The holidays are a wonderland of everything that can lead to hyped up, exhausted, cranky, excited, happy kids (and adults). Sometimes they’ll cycle through all of these within ten minutes. Sugar will constantly pry their little mouths wide open and jump inside, routines will laugh at you from a distance, there will be gatherings and parties, and everything will feel a little bit different to usual. And a bit like magic. 

Know that whatever happens, it’s all part of what the holidays are meant to look like. They aren’t meant to be pristine and orderly and exactly as planned. They were never meant to be that. Christmas is about people, your favourite ones, not tasks. If focusing on the people means some of the tasks fall down, let that be okay, because that’s what Christmas is. It’s about you and your people. It’s not about proving your parenting stamina, or that you’ve raised perfectly well-behaved humans, or that your family can polish up like the catalog ones any day of the week, or that you can create restaurant quality meals and decorate the table like you were born doing it. Christmas is messy and ridiculous and exhausting and there will be plenty of frayed edges. And plenty of magic. The magic will happen the way it always happens. Not with the decorations or the trimmings or the food or the polish, but by being with the ones you love, and the ones who love you right back.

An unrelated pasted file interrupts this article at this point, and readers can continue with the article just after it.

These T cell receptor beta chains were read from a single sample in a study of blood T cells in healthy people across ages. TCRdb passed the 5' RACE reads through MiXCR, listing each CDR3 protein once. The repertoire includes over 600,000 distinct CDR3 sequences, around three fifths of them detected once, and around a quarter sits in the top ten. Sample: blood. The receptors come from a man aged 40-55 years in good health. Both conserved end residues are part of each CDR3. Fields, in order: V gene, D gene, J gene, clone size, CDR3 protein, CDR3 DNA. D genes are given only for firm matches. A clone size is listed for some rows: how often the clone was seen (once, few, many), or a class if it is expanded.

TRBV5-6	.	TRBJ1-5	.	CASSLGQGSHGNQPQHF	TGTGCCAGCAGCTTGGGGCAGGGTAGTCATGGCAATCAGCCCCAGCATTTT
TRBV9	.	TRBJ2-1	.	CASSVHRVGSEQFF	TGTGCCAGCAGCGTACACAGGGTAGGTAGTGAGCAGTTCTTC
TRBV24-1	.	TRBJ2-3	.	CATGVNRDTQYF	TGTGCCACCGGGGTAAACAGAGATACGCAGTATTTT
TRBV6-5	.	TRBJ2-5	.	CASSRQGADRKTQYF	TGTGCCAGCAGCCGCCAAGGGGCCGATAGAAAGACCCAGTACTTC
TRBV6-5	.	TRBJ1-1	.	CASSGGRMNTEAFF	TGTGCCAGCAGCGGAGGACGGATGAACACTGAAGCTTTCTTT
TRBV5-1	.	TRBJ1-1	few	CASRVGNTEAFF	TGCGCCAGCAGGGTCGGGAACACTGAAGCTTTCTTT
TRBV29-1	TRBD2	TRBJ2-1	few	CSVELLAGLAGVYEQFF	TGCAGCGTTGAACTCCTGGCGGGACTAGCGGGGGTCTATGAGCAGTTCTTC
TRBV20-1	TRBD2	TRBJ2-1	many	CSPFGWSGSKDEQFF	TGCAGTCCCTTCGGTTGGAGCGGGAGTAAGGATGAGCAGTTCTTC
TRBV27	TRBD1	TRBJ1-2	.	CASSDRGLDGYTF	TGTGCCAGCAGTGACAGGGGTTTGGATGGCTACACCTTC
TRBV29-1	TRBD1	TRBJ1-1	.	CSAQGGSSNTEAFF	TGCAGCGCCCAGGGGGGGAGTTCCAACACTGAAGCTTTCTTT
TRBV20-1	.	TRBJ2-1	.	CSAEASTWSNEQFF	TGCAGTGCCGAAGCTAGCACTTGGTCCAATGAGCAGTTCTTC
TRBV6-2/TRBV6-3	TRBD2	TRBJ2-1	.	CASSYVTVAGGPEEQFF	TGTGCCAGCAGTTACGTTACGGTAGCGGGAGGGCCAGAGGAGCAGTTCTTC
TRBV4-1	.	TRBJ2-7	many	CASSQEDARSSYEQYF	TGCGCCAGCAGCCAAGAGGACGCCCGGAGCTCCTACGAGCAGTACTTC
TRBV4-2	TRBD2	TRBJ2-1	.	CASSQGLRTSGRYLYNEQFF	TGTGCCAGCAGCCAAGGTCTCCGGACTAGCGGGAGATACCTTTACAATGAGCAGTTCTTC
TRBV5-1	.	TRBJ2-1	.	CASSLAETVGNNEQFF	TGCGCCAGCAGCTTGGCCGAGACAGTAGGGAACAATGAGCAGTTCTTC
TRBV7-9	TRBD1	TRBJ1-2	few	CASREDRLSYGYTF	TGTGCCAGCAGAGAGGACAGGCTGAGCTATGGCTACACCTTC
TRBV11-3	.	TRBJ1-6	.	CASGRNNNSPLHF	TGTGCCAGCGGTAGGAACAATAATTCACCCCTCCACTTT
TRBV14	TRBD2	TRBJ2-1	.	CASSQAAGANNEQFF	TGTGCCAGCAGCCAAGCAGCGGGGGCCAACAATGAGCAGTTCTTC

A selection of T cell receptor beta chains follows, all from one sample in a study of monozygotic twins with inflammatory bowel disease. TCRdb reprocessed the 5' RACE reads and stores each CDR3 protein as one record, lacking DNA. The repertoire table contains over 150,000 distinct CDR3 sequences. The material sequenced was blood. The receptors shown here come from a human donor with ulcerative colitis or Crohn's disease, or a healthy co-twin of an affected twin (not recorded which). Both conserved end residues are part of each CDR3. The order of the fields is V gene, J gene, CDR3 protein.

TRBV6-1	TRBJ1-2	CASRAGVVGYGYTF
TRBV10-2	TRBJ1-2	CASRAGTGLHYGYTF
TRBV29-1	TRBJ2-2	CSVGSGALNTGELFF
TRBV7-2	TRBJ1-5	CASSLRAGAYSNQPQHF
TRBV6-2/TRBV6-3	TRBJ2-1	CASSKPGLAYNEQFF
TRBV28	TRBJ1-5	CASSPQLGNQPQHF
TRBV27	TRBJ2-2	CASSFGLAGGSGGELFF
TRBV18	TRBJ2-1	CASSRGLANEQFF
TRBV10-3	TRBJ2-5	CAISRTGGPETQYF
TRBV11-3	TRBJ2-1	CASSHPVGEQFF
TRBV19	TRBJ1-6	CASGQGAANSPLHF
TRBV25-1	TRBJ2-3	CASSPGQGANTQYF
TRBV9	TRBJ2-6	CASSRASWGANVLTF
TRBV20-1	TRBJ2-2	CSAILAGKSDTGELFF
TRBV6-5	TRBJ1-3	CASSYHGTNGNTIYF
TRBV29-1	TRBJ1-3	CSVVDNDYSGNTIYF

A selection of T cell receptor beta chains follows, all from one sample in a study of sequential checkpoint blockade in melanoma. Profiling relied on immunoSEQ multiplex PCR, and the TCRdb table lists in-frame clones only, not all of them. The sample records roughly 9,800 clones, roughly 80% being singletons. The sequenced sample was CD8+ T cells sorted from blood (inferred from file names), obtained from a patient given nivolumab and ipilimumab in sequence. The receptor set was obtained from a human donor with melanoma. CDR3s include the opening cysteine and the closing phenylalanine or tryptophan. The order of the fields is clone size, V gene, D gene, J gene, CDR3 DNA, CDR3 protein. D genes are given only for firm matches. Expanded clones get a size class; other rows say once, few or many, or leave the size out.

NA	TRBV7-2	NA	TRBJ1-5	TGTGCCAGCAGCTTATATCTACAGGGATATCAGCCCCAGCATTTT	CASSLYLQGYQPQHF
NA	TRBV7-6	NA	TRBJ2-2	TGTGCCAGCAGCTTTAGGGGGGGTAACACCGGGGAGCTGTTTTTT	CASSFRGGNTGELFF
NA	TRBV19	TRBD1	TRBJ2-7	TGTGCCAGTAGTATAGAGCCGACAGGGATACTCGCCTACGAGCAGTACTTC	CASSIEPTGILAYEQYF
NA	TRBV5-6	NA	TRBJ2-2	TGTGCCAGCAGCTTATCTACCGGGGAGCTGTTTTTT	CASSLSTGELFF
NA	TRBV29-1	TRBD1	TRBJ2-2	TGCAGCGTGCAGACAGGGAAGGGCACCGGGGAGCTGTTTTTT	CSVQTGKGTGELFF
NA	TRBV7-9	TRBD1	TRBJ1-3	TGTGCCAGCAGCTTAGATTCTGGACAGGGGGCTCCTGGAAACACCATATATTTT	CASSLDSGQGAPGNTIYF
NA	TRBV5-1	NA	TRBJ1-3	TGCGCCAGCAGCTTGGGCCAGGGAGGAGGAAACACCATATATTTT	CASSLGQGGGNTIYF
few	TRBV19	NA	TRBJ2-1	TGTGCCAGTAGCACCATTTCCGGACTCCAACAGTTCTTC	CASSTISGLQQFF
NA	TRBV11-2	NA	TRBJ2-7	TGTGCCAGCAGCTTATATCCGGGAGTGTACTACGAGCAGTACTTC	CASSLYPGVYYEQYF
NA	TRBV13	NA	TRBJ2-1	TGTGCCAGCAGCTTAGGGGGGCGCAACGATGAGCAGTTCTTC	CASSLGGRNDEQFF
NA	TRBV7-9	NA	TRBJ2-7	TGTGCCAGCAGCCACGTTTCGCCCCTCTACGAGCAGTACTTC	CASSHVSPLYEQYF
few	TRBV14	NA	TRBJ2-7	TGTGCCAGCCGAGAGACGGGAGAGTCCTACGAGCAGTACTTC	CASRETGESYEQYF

When it all starts to feel too important, too necessary and too ‘un-let-go-able’, be guided by the bigger truth, which is that more than anything, you will all remember how you all felt – as in how happy they felt, how loved they felt were, how noticed they felt. They won’t care about the instagram-worthy meals on the table, the cleanliness of the floors, how many relatives they visited, or how impressed other grown-ups were with their clean faces and darling smiles. It’s easy to forget sometimes, that what matters most at Christmas isn’t the tasks, but the people – the ones who would give up pretty much anything just to have the day with you.